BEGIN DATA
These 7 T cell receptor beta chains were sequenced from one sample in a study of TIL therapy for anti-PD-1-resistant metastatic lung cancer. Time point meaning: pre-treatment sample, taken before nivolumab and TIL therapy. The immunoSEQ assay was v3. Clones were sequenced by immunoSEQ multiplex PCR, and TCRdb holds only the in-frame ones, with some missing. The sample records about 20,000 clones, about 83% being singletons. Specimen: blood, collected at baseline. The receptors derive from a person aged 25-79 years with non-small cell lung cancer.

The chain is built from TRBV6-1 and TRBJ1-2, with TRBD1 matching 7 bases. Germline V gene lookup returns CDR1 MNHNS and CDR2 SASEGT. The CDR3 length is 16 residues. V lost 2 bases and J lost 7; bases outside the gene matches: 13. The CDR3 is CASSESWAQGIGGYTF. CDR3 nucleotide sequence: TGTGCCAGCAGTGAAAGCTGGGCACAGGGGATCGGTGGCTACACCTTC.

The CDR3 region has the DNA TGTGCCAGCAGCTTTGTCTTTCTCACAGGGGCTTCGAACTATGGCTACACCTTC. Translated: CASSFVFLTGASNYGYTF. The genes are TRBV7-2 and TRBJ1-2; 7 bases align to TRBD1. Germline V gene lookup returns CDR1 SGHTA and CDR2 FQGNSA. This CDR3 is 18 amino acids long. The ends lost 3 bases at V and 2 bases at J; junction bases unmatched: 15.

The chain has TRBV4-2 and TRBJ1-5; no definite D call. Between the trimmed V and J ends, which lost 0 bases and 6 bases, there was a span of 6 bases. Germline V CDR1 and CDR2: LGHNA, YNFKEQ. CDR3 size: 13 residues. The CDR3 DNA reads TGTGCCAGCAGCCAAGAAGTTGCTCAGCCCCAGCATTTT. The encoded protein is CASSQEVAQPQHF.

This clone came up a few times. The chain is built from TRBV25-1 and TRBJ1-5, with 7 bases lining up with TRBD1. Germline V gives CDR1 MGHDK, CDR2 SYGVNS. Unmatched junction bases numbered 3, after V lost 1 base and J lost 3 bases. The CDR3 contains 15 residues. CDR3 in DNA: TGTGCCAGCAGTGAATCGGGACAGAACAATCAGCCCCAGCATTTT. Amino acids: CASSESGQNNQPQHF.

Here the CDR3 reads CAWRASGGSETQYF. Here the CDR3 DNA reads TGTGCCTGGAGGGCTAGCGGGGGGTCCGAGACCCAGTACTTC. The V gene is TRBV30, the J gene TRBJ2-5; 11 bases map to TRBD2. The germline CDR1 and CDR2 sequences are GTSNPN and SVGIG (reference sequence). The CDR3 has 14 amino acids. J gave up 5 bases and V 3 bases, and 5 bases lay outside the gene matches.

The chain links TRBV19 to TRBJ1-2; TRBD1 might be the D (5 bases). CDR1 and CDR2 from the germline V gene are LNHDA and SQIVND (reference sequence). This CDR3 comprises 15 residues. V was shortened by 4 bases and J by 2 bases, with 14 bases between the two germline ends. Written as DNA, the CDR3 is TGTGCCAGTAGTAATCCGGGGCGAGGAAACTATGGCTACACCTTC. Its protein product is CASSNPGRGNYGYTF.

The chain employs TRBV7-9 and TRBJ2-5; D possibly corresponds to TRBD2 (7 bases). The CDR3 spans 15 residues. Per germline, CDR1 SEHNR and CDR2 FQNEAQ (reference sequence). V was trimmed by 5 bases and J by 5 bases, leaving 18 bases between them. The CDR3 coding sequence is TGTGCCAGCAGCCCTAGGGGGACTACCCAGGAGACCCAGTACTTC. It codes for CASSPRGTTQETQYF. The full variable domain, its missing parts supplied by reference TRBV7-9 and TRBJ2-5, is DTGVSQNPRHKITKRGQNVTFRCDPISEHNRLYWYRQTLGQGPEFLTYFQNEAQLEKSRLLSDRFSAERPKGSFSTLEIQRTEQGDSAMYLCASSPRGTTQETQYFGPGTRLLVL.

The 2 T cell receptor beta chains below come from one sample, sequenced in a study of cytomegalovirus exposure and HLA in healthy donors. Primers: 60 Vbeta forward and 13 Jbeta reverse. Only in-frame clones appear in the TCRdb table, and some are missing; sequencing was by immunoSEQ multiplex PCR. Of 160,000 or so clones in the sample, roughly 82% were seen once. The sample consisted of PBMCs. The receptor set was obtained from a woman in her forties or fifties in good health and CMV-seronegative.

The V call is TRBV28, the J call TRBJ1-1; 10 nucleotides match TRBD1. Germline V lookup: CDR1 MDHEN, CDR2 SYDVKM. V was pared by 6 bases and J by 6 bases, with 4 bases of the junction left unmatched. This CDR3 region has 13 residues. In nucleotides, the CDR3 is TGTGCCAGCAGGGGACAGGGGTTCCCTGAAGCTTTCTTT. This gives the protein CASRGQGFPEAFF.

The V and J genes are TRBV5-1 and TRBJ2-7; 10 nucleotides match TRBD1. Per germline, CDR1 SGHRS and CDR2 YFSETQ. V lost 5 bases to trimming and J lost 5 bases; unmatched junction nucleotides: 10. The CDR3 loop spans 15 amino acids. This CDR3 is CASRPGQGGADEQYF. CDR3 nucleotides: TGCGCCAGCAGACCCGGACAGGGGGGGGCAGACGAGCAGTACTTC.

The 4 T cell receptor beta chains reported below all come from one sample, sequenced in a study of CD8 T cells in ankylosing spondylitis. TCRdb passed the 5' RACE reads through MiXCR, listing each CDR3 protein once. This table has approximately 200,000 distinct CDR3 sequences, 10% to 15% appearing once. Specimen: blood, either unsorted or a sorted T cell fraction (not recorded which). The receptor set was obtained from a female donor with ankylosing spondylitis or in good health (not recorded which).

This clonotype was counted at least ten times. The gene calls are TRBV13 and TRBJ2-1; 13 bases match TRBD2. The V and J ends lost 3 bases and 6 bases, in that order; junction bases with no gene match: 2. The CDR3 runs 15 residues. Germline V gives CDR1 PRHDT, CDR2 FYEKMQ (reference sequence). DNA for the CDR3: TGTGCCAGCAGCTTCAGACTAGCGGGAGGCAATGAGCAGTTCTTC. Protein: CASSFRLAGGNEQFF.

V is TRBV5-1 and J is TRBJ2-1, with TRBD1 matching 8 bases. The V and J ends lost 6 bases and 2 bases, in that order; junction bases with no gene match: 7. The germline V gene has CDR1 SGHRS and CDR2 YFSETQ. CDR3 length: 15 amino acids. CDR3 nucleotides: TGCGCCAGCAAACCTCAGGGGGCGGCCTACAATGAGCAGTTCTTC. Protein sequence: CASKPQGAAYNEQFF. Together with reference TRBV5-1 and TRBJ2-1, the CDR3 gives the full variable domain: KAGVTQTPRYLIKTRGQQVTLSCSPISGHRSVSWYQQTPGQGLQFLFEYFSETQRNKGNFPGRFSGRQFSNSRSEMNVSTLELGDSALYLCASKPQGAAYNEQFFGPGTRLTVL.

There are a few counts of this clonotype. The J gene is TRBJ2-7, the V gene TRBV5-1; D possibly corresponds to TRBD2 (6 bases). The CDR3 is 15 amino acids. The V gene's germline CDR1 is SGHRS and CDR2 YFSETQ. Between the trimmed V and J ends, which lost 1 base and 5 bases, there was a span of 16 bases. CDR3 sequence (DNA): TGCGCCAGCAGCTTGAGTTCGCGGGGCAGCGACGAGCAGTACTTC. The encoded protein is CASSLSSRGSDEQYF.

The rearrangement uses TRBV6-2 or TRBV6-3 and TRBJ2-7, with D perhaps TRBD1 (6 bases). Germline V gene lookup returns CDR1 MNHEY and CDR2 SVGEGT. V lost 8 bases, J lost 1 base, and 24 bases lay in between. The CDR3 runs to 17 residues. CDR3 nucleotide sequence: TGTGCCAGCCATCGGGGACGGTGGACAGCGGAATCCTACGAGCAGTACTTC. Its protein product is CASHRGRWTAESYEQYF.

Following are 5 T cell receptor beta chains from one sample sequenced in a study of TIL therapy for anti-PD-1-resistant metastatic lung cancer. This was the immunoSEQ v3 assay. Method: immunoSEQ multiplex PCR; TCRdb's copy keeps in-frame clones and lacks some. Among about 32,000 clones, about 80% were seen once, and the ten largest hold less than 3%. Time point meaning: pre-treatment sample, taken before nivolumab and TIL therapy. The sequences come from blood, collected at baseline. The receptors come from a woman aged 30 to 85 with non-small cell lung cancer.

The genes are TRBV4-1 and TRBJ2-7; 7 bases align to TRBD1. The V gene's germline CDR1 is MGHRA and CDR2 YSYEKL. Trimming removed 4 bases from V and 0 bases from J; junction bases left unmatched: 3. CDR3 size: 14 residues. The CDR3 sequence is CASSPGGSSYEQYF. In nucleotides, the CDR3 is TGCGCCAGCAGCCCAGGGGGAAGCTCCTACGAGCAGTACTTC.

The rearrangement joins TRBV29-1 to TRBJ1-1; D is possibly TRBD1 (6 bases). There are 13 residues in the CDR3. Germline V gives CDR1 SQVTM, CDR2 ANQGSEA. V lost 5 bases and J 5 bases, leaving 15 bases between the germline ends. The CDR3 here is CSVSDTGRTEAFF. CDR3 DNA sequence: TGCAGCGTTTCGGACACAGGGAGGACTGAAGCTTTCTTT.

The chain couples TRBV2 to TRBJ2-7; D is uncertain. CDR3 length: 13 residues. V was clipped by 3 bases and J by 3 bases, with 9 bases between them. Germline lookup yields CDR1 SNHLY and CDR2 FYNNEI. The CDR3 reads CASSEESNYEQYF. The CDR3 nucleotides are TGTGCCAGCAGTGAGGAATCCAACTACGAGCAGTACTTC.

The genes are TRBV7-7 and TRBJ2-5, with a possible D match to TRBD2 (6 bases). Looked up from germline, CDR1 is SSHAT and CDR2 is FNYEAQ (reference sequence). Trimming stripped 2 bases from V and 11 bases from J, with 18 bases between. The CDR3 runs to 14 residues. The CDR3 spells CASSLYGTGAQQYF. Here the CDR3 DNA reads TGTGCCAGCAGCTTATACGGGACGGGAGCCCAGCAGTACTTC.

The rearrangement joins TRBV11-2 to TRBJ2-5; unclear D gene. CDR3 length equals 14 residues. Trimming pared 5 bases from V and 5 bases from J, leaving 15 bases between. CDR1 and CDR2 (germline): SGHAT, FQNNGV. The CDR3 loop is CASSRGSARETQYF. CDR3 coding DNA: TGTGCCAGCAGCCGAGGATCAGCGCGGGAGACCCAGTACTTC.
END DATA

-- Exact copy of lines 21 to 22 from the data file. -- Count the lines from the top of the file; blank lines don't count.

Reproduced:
The genes are TRBV7-7 and TRBJ2-5, with a possible D match to TRBD2 (6 bases). Looked up from germline, CDR1 is SSHAT and CDR2 is FNYEAQ (reference sequence). Trimming stripped 2 bases from V and 11 bases from J, with 18 bases between. The CDR3 runs to 14 residues. The CDR3 spells CASSLYGTGAQQYF. Here the CDR3 DNA reads TGTGCCAGCAGCTTATACGGGACGGGAGCCCAGCAGTACTTC.

The rearrangement joins TRBV11-2 to TRBJ2-5; unclear D gene. CDR3 length equals 14 residues. Trimming pared 5 bases from V and 5 bases from J, leaving 15 bases between. CDR1 and CDR2 (germline): SGHAT, FQNNGV. The CDR3 loop is CASSRGSARETQYF. CDR3 coding DNA: TGTGCCAGCAGCCGAGGATCAGCGCGGGAGACCCAGTACTTC.